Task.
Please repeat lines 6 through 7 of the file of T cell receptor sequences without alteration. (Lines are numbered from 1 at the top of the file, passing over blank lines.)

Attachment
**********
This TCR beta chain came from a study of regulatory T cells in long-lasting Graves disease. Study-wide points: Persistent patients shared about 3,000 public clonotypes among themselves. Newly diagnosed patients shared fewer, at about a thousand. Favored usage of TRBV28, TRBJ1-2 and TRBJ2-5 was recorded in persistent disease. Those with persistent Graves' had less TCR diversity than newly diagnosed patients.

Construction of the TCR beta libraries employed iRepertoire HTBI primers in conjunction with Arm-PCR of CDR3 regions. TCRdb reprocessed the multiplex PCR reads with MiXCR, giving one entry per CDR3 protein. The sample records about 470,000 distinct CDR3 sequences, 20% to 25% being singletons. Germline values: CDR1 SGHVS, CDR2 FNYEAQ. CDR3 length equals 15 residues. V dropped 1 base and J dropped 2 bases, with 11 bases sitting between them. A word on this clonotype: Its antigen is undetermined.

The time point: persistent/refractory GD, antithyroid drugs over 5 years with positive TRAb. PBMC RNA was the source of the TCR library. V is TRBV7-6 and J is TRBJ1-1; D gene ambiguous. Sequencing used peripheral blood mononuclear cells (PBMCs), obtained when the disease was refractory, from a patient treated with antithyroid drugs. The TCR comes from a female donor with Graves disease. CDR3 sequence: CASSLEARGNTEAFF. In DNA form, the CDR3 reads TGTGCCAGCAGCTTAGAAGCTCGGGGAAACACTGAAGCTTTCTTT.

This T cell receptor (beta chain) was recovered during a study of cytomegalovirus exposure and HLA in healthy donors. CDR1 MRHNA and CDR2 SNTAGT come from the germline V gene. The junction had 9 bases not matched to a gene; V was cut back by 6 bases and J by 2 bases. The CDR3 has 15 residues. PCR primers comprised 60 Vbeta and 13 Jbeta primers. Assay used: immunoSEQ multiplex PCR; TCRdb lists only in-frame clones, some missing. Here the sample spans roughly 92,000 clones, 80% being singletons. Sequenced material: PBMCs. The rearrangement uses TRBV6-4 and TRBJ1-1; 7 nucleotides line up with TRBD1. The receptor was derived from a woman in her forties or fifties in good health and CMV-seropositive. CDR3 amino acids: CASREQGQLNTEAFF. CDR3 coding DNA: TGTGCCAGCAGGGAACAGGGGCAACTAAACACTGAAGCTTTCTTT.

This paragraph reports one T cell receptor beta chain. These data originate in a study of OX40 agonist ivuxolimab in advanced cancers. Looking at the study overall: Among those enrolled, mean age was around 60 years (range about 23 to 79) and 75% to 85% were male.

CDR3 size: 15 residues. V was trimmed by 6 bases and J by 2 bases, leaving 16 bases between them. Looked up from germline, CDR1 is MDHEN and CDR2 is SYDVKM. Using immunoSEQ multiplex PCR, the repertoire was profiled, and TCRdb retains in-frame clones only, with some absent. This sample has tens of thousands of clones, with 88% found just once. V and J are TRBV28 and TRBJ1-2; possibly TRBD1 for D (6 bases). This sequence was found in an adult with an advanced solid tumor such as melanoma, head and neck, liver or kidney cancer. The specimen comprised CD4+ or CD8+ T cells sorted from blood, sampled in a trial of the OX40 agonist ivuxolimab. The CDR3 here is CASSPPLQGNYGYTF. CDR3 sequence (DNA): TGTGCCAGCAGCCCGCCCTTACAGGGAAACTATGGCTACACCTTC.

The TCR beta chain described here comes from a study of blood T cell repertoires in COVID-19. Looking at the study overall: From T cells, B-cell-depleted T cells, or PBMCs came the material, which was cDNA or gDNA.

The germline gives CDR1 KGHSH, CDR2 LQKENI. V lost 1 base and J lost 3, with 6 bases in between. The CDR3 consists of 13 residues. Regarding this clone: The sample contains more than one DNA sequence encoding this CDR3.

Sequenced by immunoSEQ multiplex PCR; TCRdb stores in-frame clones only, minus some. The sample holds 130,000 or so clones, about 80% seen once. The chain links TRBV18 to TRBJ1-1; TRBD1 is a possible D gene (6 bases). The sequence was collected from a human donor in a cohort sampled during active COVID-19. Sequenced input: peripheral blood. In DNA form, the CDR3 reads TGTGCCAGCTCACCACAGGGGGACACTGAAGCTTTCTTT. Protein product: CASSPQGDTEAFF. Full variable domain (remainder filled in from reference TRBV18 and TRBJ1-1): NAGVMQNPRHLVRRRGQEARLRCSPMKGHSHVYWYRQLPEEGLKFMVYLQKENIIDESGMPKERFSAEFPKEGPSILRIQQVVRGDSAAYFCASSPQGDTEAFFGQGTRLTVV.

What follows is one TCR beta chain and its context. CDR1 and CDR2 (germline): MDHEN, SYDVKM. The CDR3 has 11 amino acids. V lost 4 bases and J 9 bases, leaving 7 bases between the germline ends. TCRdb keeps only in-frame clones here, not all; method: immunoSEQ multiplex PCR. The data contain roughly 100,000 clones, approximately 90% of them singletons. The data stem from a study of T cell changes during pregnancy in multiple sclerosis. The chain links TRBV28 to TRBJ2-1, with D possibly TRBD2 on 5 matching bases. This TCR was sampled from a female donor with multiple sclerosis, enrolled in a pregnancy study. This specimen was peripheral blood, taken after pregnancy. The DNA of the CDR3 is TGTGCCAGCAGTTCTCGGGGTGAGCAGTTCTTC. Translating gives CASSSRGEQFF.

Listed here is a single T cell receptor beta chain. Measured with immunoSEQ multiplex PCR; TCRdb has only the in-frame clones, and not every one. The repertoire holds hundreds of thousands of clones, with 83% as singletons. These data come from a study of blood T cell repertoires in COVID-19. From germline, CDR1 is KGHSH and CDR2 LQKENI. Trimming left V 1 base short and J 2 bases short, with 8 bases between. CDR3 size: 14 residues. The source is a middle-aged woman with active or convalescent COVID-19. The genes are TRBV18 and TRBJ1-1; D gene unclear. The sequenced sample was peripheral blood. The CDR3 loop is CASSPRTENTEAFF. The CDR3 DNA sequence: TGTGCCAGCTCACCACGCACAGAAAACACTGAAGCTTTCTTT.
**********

CDR3 size: 15 residues. V was trimmed by 6 bases and J by 2 bases, leaving 16 bases between them. Looked up from germline, CDR1 is MDHEN and CDR2 is SYDVKM. Using immunoSEQ multiplex PCR, the repertoire was profiled, and TCRdb retains in-frame clones only, with some absent. This sample has tens of thousands of clones, with 88% found just once. V and J are TRBV28 and TRBJ1-2; possibly TRBD1 for D (6 bases). This sequence was found in an adult with an advanced solid tumor such as melanoma, head and neck, liver or kidney cancer. The specimen comprised CD4+ or CD8+ T cells sorted from blood, sampled in a trial of the OX40 agonist ivuxolimab. The CDR3 here is CASSPPLQGNYGYTF. CDR3 sequence (DNA): TGTGCCAGCAGCCCGCCCTTACAGGGAAACTATGGCTACACCTTC.

The TCR beta chain described here comes from a study of blood T cell repertoires in COVID-19. Looking at the study overall: From T cells, B-cell-depleted T cells, or PBMCs came the material, which was cDNA or gDNA.